Among NBA players, Pelicans' Anthony Davis is top-five, with a bullet

Opinion is growing that, at only 21, Anthony Davis is NBA's best power forward, maybe its best player, period

The rise of New Orleans' Anthony Davis has been swift and has placed him at the doorstep of stardom in the NBA.

Then again, many around the league say the 21-year-old All-Star power forward is already one of the top five players in the game.

They point to Davis' youth, his short time in the NBA (2 1/2 seasons) and his dominating talent at both ends of the court.

There are several other superb power forwards in the NBA, including the Clippers' Blake Griffin, Portland's LaMarcus Aldridge and Cleveland's Kevin Love. But observers see in Davis a young star who has limitless potential.

"I think he's the best player in the game," said Golden State associate head coach Alvin Gentry. He watched Davis put up a dazzling stat line of 30 points, 15 rebounds, three blocks, three assists and two steals in his only game against the Warriors this season.

"There is nobody in the league I would trade him for. He's so talented that it's scary. To me, if you were starting your team today, he would be your No. 1 choice in the NBA," Gentry said.

Davis has impressed many with his work ethic and willingness to play hard on both sides of the court.

He's considered an athletic marvel because of his 6-foot-10 frame and 7-3 wingspan. Davis still has the guard skills he developed while in high school in Chicago, when he played that position as a 6-foot freshman. Then a growth spurt — 10 inches by the time he enrolled at Kentucky — turned Davis into a post player.

He's a rare talent who can score, run the floor, block shots, pass, get steals and do all those little things uncommon for a star.

"I try to work on a little bit of everything," Davis said. "You're not sure when you're going to need it. I like to have it in my arsenal just in case the situation comes up where I have to use it."

Going into this weekend's games, Davis ranked third in the NBA in scoring (24.2), first in blocked shots (2.90), ninth in rebounding (10.4), sixth in field-goal percentage (55.7%), fourth in double-doubles (24) and first in player efficiency (31.66), a per-minute productivity rating.

Davis has also helped the surprising Pelicans stay in the race for a playoff spot in the tough Western Conference.

"Anthony Davis is in a stratosphere of his own," said former Lakers forward Rick Fox, now an analyst for NBA TV. "I don't consider him a power forward. I consider him like a basketball freak. I put him in the LeBron James category. He's position-less. Just put him on the floor and he dominates."

Davis was the only college player on the 2012 U.S. Olympic team, and his game took a giant leap last summer when he played for Team USA at the FIBA Basketball World Cup in Spain. He got to play and practice with his NBA peers — stars like Golden State's Stephen Curry, Houston's James Harden, Cleveland's Kyrie Irving, Chicago's Derrick Rose and Sacramento's DeMarcus Cousins.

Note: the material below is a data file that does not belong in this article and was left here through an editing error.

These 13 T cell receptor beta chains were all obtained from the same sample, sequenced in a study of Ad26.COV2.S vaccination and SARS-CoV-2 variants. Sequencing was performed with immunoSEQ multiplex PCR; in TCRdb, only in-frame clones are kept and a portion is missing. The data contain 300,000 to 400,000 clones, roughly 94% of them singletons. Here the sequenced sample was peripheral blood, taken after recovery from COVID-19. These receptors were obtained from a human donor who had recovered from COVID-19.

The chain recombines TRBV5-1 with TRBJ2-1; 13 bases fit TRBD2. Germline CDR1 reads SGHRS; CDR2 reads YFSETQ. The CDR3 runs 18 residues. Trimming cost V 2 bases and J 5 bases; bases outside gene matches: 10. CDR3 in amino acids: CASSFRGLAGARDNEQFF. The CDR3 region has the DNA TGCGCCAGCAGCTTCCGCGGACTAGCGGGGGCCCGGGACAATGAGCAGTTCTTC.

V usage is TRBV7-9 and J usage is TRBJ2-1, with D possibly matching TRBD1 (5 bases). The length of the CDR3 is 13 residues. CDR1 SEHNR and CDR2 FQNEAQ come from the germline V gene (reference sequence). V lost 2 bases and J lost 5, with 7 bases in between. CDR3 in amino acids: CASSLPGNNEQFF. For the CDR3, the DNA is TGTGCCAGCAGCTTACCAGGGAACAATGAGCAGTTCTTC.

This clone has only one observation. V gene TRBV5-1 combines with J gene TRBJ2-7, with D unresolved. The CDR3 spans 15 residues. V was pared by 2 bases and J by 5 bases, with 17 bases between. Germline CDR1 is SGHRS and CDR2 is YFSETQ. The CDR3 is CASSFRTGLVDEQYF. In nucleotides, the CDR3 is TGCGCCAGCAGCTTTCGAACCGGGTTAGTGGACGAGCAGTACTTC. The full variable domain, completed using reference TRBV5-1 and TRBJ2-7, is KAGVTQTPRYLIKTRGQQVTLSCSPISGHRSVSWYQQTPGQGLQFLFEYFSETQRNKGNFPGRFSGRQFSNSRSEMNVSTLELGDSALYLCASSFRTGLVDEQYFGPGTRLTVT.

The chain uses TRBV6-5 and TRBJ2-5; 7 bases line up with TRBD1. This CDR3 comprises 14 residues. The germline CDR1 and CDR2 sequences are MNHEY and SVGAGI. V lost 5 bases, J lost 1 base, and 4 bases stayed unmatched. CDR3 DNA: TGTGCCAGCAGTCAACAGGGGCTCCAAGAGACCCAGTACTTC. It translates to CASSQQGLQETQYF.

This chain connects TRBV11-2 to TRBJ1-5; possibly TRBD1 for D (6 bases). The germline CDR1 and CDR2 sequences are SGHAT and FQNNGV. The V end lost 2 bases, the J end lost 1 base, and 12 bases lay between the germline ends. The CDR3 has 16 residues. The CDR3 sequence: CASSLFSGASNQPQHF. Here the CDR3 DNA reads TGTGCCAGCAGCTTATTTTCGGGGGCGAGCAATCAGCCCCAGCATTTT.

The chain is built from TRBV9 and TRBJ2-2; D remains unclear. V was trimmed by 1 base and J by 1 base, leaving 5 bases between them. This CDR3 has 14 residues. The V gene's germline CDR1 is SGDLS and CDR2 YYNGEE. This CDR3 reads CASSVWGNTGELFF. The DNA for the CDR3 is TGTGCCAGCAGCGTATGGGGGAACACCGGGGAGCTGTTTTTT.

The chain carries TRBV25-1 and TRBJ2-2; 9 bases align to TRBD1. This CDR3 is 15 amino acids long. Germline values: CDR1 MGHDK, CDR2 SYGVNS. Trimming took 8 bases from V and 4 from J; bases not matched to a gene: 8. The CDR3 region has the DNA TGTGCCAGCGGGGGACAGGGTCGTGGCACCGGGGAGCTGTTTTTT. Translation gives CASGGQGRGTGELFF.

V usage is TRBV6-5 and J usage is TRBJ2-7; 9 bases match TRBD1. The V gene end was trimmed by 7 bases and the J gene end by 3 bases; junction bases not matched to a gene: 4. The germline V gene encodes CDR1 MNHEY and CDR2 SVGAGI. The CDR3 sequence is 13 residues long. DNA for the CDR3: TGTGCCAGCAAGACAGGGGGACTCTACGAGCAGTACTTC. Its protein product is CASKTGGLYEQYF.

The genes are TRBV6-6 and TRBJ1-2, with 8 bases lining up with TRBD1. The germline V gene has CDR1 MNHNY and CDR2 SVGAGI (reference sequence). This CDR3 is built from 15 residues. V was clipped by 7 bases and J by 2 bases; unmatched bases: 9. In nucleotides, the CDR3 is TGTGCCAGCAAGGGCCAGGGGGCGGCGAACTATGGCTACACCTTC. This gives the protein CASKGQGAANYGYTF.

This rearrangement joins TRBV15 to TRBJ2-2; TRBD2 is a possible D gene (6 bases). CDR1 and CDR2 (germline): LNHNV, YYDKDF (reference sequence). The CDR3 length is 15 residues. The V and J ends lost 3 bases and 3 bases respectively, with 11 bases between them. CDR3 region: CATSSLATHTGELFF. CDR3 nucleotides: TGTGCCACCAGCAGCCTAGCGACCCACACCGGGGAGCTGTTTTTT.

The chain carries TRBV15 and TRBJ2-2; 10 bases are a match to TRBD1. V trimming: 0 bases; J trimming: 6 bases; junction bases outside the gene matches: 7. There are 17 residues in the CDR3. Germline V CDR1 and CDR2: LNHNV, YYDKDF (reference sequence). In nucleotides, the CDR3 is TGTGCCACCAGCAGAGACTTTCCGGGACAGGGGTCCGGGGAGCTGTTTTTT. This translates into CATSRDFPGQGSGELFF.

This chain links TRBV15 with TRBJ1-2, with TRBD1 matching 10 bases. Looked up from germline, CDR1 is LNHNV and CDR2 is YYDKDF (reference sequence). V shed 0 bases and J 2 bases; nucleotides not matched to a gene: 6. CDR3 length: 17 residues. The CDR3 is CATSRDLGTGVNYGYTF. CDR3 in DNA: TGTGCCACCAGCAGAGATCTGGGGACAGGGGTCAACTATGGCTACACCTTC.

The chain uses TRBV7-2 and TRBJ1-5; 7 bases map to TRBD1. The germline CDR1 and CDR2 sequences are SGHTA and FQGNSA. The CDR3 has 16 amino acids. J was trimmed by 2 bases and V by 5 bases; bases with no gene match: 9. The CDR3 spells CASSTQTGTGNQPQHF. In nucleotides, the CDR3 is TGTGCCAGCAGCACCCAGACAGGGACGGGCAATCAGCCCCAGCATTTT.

"This past summer, with all the elite guys that are going to play on that Olympic team, matching yourself up against them, it felt great," said Davis, who was the starting center.

On a talented team with no player who averaged more than 25 minutes per game, Davis was third in scoring (12.3), second in rebounding (6.6) and first in blocking shots (2.1). He helped Team USA win the gold medal.

"I thought he was already great, but going on the stage and the platform that he had over the summer really opened up so many people's eyes," said former Warriors coach Mark Jackson, an analyst at ESPN. "The insiders already knew and the players already knew. But I thought it was a great way for him to propel himself and he certainly did that. He separated himself and it was great to see. I don't think he has a flaw in his game."

Basketball fans have noticed Davis, too, even though he plays in the small-market city of New Orleans. He was voted as a starter for next month's All-Star game, with the most votes of any Western Conference frontcourt player.

"He's like a young Kevin Garnett," said Shaquille O'Neal, a studio analyst for TNT. "He has a great work ethic. If he doesn't rebound, he's the first big guy up the floor. His skill level is very high and he can get better. He's learning how to take over games."

Davis had missed three games because of a sprained big toe on his left foot, but he was back in the lineup Wednesday night tormenting the Lakers. He dropped 29 points, eight rebounds, four blocks and three steals on them.

Now, Jackson said, it's about Davis not being content.

"For him, don't sit on the lead — which is saying you've got everything and everything is moving in the right direction," Jackson said. "So continue to get better and to progress.

"I can't say anything specifically because I think he has everything. But I think he needs to add to his resume, continue to enhance his game."


Copyright © 2016, Los Angeles Times